2-3) W.H. [as John Hall] ruled Bessie, end t’ kiss, downy tot; W., Harry., you old beast
          3) “O” pressed [Round, printed]; Sin kissed “O” when today th’ “O” appearest, witty mélange holy; sin kissed Owen to death; Himmel (hymn, Hell), Anne see, holy; the opera is two-eyed hymn; m’ élan see holy
          3-4) wit, Himalayas holy and fey (in fay) see in hymn, th’ air fair—a pair, and silly
          4) Andes eye; Anne S. aye is in hymn, th’ air is airy (there is Harry); hairy; appear Anne, see lies; fay is in Ham’et, heir S.          
          4-5) silly is Indian (Andean) hiss, T., huge heights O’s laud
          5) ’tis awful Ovid, o’ this air a part; Anne, John’s (Engine’s) thoughts of love doth she aye rip; oaths hear; oath is here a party; Is Harry a bard?
          5-6) Fair ape-art hard left thee prey of every vulgar thief
          6) raise you a revel, jarred, heavy
          6-7) A riddle fit thee praise, your evil guards S. Hall
          7) S. Hall raise onus, end of it, leisure aye witty; S. Hall reasons, “Is India’s set lead, gravity?”
          7-8) Is India’s set leger [i.e., trifling, hocus-pocus], odious; odious writer loved knot’s petty being; Son S. sinned, oft let gravities—wry, dear—low
          8) high “serrator” (serrature) low (lo) denotes “peed” being
          8-9) maid formed Hen. W. in jet of pee; writer lowed knots, peed B-inch (i.e., the B-row), made form thin, winged, speeding o’ motion
          9) “John, John [= W = IN], John,” jets, peed in emotion; S. Hall enough; John-wench, Ed’s peed gnome owed I; in mode, “I” wants Hall, I know
        10) Our capped (kept) Annie wells in the cargo neat, enduring; saint, hiss ergo and et
        10-11) this arse o’ knight, enduring greasy Anne, tires her
        11) you wince, homme; sire panted in ewe; Undoing Grecian [at]tires, I repented in you; Anne, you in Grecian tires are painted new; Anne, you win; in gray shined ire, a serpent, Eden, ewe (Ed [editor] anew); a rape Anne did
        12) W.H. in some arse breathed heir; buds difficile of S.; W., Hen S., immerses buried head, Hermes could be you, Dis discloses; a début Dis discloses; Whence Homer, separated, hairy, masked, bawdy? Sad is Clovis; sedes see, low
        12-13) W., Hen.’s homme-arse breathed here, masked butt, ass, discloses the living record of your memory; officed Hell, avenger see, or doff your memory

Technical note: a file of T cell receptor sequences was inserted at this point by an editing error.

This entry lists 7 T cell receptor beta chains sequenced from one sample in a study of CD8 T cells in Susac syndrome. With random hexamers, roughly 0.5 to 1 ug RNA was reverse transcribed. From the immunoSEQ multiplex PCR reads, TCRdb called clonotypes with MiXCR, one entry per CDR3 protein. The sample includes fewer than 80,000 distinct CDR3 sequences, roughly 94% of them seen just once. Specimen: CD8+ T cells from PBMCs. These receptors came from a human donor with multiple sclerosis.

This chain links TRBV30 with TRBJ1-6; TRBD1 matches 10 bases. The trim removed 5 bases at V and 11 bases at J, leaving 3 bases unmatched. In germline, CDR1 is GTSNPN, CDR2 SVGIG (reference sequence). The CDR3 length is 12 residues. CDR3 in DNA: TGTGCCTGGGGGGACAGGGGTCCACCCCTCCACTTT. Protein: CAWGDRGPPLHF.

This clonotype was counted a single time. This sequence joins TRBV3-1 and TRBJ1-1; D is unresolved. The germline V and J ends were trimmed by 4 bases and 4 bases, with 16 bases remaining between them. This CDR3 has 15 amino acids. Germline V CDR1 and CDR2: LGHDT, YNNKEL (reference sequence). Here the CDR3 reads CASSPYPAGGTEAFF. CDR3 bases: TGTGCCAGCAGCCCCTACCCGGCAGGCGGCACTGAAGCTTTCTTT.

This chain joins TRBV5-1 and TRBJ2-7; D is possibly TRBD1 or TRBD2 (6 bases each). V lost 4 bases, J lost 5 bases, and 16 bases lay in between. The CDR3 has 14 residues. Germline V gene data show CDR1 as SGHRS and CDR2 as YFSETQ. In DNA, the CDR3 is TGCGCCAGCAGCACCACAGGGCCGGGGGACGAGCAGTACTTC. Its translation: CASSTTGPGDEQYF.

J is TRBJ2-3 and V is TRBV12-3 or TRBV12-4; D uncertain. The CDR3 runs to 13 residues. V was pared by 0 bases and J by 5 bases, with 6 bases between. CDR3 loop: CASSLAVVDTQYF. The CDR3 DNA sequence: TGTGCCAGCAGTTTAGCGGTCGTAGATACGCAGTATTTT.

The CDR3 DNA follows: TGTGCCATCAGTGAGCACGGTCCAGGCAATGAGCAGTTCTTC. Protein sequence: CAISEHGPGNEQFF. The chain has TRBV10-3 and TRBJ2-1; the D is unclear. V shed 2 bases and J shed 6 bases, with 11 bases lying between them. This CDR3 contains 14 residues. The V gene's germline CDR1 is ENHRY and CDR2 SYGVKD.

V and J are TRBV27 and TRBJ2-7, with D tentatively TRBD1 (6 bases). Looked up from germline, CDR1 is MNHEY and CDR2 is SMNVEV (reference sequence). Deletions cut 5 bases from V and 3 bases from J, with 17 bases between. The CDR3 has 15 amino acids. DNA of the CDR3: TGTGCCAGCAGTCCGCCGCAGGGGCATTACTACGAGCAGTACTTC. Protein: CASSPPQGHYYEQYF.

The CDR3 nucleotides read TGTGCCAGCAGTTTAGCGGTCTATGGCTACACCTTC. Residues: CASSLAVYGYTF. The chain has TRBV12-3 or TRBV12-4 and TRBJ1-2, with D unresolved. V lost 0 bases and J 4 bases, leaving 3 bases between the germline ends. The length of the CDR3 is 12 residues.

13) T’ Helen jeer; The loo injury sore (…see, o’er); do fire memory; O, fie, O, you ream a Moor; core desire; T’ hell, Avenger see
        13-14) Helen, jerk our dossier (dozer, doser) “mammaried”; you rhymed (rimmed) amour, jetty spirit of love; cord o’ fire may m’ whorey thief pyre, aye tough, lewd, happy
        14) This appeared, “O” slow (slough); This pirate offal (awful) “O” viewed aye, perpetual, dull; you “awled” dull, in ass; Thief, pirate, Oslo viewed a parapet, vile, dull knave; happier paid, you’ll dull an ass (a knife)


Acrostic Wit

         The downward acrostic codeline—WA SA A A SHIOAWTT—has insistent scatology in its letterstring SHIOAWTT. The full codeline suggests, e.g., these readings: “We say, ‘Shit!’” “Was I aye a shoat (shit)?” “Why is ass out?” “We sigh a shout,” “Wise (Why is) ass haughty [?],” “We see a shoat,” “Wise ass haughty,” “Was I aye a show, T.T.,” “We say, ‘Eye, ass, high ode’,” “We say aye, ‘Ash [aesc, Æ], Iota [= AEI, a cry of pain],” and “Was Isaiah witty?” or “Was I aye ‘Ash, Iota’?” The last asks, “Did I amount to anything?”

         The upward (reverse) codeline—TT WAOIH SAAASAW—encodes an insistent form of “see-saw” (code SAAA SAW) and may mean, e.g., “T.T. [= Thos. Thorpe, Will’s known printing agent], woes I aye saw,” “T.T. wise I saw,” “T.T. weighs ‘Esau’,” “T.T., we ‘see-saw’,”“T.T. weighs aye ‘Esau’,” “‘T’ twice [= T.T.], I eye Esau,” “To two I owe see-saw,” “T.T., oasis awe,” and “Ditty weigh, O, I say a saw [a saying].”

         “Twice I saw” means, in one sense, “I repeat ‘sayings’”—with “one saw” up, the other, down. Thus the lefthand acrostic is like a see-saw.